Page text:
By Kate Rix
For most singers in a chorus, there are occasional magic moments when the music being made is bigger than the sum of the individual singers. Professor Marika Kuzma, choral director at Berkeley, had one of those moments three years ago, while conducting the University Chorus in Handel’s Messiah.
“Something supernatural took place,” says Kuzma. “It sounds so corny, but towards the end of the Hallelujah Chorus, I felt this volt just shoot through the stage and concert hall. And it wasn’t just the power of D major. The harpsichordist came up to me afterwards with tears in her eyes and asked ‘did you feel what happened there?’ and so did several of the singers.”
Housed within Berkeley’s Department of Music in Morrison and Hertz halls, the University Chorus as well as the more intimate Chamber Chorus offer unique opportunities for both music and non-music students to study and sing a rigorous repertoire of choral music.
“When you sing with a group, you create something fantastic and no one person expects to take credit for it,” Kuzma says. “We know it’s a group achievement and feel the glow of success together. There are very few situations in life quite like it.”
While the graduate music program at Cal is world renowned in its Music History, Composition and Ethnomusicology specializations, the undergraduate music program at Berkeley’s Department of Music is unique in its balance. Undergraduates are not made to choose between studying music theory or history and performance. They can do both, which makes for especially well-rounded musicians.
“A student coming out of a conservatory can make beautiful sounds,” Kuzma says. “But we cultivate our student talent by exposing them to history, rhetoric, dramaturgy, theory and the cultural contexts of music in addition to music practice. Our students can make music as well as understand it deeply and intellectually. In the larger scheme of things, this can prepare them even better for a life in music.” The undergrad music program at Cal boasts alums in various careers as soloists, ensemble musicians, and conductors as well as composers and music historians.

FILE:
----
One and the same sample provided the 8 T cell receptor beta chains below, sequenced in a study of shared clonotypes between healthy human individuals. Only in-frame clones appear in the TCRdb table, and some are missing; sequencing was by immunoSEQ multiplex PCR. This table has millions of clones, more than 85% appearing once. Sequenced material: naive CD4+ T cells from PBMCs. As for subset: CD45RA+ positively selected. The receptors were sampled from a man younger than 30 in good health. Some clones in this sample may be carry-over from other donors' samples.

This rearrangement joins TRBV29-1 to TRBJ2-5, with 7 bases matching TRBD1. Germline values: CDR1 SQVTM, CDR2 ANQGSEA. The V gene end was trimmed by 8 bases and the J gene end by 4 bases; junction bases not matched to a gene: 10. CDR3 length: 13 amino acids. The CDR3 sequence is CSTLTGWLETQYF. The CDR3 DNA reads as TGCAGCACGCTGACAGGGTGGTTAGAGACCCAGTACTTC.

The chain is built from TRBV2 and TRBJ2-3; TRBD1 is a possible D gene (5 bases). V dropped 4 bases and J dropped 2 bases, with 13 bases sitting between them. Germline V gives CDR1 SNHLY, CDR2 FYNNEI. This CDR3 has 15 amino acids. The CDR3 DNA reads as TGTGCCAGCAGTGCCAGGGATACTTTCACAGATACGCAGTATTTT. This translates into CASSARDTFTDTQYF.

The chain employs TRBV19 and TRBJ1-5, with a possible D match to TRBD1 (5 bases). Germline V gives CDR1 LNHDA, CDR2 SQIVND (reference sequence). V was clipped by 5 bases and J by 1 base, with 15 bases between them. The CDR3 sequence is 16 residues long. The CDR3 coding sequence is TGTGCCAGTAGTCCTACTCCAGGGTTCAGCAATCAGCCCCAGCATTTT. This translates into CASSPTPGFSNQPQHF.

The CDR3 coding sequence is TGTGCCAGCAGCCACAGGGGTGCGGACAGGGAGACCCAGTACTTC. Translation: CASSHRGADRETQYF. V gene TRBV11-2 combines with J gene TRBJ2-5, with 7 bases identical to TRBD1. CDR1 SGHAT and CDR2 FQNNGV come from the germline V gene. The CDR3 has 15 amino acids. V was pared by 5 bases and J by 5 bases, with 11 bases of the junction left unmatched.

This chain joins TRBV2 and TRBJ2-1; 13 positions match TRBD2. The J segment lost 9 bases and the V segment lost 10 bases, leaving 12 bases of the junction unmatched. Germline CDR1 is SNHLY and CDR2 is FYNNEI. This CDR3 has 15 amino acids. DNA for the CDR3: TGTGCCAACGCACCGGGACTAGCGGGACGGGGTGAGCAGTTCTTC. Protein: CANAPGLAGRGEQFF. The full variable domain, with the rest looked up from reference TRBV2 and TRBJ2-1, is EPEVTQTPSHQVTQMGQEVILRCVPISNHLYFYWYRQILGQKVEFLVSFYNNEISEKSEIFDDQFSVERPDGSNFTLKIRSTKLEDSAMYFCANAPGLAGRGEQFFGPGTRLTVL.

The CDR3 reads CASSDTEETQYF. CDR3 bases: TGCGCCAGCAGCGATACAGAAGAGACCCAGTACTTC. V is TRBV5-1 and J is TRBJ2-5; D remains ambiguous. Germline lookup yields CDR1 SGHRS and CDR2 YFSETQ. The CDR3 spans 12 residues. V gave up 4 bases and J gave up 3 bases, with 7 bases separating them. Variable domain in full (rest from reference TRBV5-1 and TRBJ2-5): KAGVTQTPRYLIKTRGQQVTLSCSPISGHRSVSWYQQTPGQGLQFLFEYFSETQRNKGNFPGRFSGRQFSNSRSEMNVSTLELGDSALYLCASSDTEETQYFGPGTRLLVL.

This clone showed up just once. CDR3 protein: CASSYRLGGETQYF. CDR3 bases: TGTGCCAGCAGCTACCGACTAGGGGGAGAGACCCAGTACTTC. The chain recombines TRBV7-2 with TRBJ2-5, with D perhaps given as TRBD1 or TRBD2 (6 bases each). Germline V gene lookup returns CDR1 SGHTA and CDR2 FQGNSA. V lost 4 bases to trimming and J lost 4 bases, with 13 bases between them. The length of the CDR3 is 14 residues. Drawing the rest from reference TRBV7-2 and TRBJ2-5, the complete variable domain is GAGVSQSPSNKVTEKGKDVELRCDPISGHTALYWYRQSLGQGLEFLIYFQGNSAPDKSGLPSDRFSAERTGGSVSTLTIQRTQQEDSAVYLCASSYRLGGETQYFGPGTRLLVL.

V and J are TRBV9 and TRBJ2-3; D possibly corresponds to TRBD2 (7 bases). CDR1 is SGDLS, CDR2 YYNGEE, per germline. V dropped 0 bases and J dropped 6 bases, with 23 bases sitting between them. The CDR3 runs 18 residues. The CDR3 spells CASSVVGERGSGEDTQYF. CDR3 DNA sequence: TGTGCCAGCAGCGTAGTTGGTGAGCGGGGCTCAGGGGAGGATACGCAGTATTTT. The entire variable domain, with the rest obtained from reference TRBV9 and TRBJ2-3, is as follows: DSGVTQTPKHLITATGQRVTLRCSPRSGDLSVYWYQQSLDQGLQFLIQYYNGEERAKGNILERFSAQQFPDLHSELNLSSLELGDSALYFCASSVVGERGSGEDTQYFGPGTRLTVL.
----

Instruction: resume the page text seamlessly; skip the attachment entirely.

Every semester, Kuzma—who is on sabbatical this year—or guest director Matthew Oltman hold auditions for the two choral ensembles. Auditions are open to all students, faculty, staff and community members. This semester, the two choruses will sing music from the British Isles, inspired by last spring’s royal wedding.
In October the Chamber Chorus sang excerpts from Henry Purcell’s Dioclesian and King Arthur at the Berkeley Art Museum. Both pieces are dramatic semi-operas and featured serious music, alongside light-hearted staging of battles and animal sacrifice.
In November the University Chorus performed a program called Hail, Britannia! including a range of British choral masterworks from the Renaissance era to the 20th Century.
It wasn’t be the first time the choruses have focused on music from the British Isles.
“My favorite moment in University Chorus was singing Benjamin Britten’s War Requiem,” says Miriam Anderson, who graduated last year with a double degree in Music and Peace and Conflict Studies. The Chorus was joined by the U.C. Alumni Chorus in 2009 to perform this monumental work for the first time on the Berkeley campus. “We were in Zellerbach with a huge orchestra and professional soloists, and it was an extremely moving experience. Whenever everyone in the chorus is really focused and emotionally invested in the music, magic happens and everyone can feel it.”
Anderson continues to sing in the Chorus. She says that as a student singing was crucial to her studies—forcing her to think on her feet. She plans to study conducting in graduate school.
But students with no plans to study music are welcome in the choruses as well. Members this year include graduate and undergraduate students in math, German, psychology and law. During a recent rehearsal, one of the tenors had to leave early to prepare a legal brief.
“The students in the choruses are expected to work hard and perform at a high level, but they do it because they love it,” says guest director Matthew Oltman. “I have worked with college choirs where membership was a requirement. That can be a mixed blessing. At Berkeley, regardless of what the members are majoring in, they want music to be a part of their lives and choose to take part.”
For more information about the University Chorus, the Chamber Chorus and upcoming events, visit www.music.Berkeley.edu.